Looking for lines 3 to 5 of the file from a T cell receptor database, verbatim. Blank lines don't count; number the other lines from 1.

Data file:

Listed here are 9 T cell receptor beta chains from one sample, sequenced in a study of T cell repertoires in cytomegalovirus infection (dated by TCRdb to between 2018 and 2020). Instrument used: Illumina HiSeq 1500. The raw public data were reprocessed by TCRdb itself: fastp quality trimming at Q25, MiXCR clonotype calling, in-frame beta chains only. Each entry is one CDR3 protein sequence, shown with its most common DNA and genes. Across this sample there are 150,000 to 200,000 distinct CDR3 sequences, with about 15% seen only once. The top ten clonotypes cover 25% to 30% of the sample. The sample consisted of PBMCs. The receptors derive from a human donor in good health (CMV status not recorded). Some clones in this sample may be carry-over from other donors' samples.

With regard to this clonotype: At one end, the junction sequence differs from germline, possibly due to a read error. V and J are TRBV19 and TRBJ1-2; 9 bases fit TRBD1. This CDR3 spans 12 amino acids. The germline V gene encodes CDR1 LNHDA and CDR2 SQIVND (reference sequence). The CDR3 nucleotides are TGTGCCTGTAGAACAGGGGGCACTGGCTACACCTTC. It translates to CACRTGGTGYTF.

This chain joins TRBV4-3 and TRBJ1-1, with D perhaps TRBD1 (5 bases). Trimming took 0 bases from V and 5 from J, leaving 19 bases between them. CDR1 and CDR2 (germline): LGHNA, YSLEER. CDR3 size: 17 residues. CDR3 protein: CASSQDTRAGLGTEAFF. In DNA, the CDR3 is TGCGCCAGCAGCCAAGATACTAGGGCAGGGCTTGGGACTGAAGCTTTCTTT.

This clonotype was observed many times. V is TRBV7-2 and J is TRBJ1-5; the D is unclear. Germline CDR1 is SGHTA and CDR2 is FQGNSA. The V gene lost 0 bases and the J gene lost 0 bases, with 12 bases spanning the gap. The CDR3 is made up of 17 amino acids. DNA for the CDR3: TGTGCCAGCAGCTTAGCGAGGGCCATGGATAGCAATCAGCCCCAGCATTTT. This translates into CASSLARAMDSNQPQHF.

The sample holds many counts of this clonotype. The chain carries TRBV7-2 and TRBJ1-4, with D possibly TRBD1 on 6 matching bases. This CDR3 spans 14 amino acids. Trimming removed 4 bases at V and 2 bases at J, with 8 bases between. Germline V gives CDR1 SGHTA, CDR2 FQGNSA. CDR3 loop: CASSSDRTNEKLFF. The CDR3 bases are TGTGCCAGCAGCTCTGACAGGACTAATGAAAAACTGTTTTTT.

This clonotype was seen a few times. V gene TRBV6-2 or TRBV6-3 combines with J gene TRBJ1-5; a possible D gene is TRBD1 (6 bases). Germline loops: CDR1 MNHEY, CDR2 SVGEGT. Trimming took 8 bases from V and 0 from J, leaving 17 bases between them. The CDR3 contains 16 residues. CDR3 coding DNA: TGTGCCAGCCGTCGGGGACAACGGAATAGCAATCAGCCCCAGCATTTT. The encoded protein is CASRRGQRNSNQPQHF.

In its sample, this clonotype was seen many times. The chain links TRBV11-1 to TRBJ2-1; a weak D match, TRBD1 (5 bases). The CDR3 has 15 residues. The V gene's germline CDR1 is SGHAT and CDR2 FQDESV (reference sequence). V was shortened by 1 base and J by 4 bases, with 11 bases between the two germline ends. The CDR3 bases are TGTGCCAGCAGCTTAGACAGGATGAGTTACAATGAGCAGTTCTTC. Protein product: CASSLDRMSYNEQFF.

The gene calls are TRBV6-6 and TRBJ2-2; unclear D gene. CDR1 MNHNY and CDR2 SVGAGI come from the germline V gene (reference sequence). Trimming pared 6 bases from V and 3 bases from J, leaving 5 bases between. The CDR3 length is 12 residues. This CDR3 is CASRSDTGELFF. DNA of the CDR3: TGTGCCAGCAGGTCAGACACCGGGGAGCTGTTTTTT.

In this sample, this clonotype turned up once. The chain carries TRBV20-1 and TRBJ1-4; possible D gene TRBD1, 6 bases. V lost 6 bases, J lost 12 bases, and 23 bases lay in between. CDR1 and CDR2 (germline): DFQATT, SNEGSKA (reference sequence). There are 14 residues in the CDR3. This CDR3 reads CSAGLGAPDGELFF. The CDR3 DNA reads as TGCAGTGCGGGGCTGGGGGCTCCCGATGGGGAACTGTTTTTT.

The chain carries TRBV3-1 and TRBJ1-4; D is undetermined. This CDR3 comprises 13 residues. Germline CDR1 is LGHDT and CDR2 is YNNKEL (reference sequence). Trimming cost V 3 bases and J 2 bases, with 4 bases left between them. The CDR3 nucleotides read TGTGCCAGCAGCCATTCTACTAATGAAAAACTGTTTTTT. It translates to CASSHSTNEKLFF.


This chain joins TRBV4-3 and TRBJ1-1, with D perhaps TRBD1 (5 bases). Trimming took 0 bases from V and 5 from J, leaving 19 bases between them. CDR1 and CDR2 (germline): LGHNA, YSLEER. CDR3 size: 17 residues. CDR3 protein: CASSQDTRAGLGTEAFF. In DNA, the CDR3 is TGCGCCAGCAGCCAAGATACTAGGGCAGGGCTTGGGACTGAAGCTTTCTTT.

This clonotype was observed many times. V is TRBV7-2 and J is TRBJ1-5; the D is unclear. Germline CDR1 is SGHTA and CDR2 is FQGNSA. The V gene lost 0 bases and the J gene lost 0 bases, with 12 bases spanning the gap. The CDR3 is made up of 17 amino acids. DNA for the CDR3: TGTGCCAGCAGCTTAGCGAGGGCCATGGATAGCAATCAGCCCCAGCATTTT. This translates into CASSLARAMDSNQPQHF.

The sample holds many counts of this clonotype. The chain carries TRBV7-2 and TRBJ1-4, with D possibly TRBD1 on 6 matching bases. This CDR3 spans 14 amino acids. Trimming removed 4 bases at V and 2 bases at J, with 8 bases between. Germline V gives CDR1 SGHTA, CDR2 FQGNSA. CDR3 loop: CASSSDRTNEKLFF. The CDR3 bases are TGTGCCAGCAGCTCTGACAGGACTAATGAAAAACTGTTTTTT.